Jesus told the church in Ephesus that to the one who is victorious, I will give the right to eat from the tree of life, which is in the paradise of God. One would presume that this is the same Tree of Life in the Garden of Eden…which leads some (including some early church fathers) to believe that Eden was never on Earth, but is on some other plane of existence, like Heaven and Hell. There are three other verses about the Tree of Life in Revelation, showing that it is (or will be) located in the New Jerusalem, which will descend from Heaven to the New Earth.

      A Synthesis

      Is there some way to reconcile these passages? I believe so. First, paradeisos is a general word that provides a mental picture of a garden, or a safe, manicured, well-tended park. It could be used to describe any place that’s like that. Several passages in Proverbs talk about things being like this garden: wisdom, the fruit of the righteous, a longing fulfilled, and a soothing tongue. It’s possible that the three New Testament passages that mention Paradise are talking about different places that are all like this kind of safe, protected, beautiful garden. Next, it’s possible that the word was used to describe two different places. The first would be in a temporary place where the dead waited for Judgement Day. Jesus mentioned this in Luke 16, where He told of a rich man and Lazarus. This place was historically known as Hades, where the unrighteous dead would be in hell and the righteous dead would be in Abraham’s Bosom, believed to be Paradise. Some believe that this place was emptied at the time of Jesus’ resurrection. If that’s the case, the same word could have been used to describe both Hades and Heaven.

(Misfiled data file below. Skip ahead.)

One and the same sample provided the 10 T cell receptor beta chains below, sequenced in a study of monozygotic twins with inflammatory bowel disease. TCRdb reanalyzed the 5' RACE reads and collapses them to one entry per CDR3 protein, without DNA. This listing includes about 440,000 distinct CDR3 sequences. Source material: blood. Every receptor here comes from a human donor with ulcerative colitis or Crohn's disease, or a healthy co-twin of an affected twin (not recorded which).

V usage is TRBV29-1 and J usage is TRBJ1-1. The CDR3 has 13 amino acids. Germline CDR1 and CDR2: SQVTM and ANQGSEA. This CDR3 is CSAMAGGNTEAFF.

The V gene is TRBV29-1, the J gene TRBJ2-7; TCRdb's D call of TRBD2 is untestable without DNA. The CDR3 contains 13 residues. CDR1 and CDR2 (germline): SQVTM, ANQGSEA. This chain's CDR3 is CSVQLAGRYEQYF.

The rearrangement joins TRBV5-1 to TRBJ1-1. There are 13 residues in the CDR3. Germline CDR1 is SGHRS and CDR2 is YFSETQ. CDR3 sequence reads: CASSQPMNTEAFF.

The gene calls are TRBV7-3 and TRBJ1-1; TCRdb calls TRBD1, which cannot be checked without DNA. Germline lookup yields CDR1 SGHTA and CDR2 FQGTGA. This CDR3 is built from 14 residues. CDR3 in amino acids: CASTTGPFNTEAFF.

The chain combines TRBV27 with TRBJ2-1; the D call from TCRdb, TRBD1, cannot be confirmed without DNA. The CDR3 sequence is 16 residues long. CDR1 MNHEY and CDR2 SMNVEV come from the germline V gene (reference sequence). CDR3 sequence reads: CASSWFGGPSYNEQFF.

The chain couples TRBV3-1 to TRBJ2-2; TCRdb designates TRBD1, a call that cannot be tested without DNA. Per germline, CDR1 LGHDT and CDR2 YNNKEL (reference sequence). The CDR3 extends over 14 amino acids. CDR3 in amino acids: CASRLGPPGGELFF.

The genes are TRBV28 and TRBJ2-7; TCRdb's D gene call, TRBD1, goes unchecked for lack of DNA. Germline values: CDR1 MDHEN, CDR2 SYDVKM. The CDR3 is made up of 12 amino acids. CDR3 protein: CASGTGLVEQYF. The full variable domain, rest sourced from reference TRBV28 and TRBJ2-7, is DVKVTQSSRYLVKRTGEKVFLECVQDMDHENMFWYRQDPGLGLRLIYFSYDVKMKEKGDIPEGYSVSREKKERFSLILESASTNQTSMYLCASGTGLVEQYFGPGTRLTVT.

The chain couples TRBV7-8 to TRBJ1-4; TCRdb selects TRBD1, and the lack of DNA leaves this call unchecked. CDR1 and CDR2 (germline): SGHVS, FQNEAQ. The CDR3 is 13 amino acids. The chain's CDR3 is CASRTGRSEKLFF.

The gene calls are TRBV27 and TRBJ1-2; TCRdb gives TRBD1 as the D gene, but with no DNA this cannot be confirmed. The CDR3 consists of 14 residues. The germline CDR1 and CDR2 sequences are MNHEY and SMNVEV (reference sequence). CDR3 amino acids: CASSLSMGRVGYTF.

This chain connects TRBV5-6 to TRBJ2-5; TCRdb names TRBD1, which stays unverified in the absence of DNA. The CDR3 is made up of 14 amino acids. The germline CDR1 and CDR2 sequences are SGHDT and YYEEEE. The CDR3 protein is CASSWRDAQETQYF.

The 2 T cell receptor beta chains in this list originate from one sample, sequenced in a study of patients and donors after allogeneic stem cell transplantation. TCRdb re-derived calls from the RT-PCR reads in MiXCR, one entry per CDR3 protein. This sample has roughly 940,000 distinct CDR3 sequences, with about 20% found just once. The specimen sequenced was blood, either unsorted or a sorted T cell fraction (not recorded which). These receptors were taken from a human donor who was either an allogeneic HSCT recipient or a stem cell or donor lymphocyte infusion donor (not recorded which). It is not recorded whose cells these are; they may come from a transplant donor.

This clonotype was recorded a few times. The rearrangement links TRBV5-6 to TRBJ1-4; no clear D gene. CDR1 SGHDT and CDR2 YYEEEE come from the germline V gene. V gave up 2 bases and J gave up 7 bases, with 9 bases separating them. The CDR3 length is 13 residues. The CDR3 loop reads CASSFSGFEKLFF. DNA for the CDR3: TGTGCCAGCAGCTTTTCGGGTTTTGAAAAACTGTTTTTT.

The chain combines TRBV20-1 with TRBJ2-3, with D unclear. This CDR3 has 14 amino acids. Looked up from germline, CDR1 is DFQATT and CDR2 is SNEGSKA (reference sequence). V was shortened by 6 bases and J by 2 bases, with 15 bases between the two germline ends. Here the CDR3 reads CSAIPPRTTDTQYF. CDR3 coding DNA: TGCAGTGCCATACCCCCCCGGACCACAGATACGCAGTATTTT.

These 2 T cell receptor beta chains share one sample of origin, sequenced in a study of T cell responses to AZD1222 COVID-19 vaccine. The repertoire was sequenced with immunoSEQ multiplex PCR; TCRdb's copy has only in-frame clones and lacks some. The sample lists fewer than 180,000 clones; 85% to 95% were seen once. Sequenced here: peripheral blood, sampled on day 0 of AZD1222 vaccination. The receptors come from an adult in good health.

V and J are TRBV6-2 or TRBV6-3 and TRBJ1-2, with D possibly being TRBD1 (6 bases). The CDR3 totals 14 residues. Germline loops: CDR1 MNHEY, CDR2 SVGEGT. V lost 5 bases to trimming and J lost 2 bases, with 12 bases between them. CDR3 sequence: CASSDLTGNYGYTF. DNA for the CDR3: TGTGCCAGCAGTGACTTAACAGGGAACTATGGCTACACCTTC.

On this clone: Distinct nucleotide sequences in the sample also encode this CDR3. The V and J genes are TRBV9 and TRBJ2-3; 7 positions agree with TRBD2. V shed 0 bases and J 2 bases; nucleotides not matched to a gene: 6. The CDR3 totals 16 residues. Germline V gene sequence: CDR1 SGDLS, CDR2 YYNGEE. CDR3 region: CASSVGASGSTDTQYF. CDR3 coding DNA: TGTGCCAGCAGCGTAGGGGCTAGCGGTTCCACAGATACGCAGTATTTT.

In the end, we’re left with a lot of conjecture. We don’t know if anyone is currently in Paradise, or what they would be doing if they were there. That’s okay. There are plenty of other passages that talk about where we’ll end up. Those who wish to be with God forever, and are willing to submit to Him, will be with Him forever in a beautiful, safe, amazing world. Those who want nothing to do with God, who are unwilling to submit to Him, will get their wish…they will be separated from Him forever.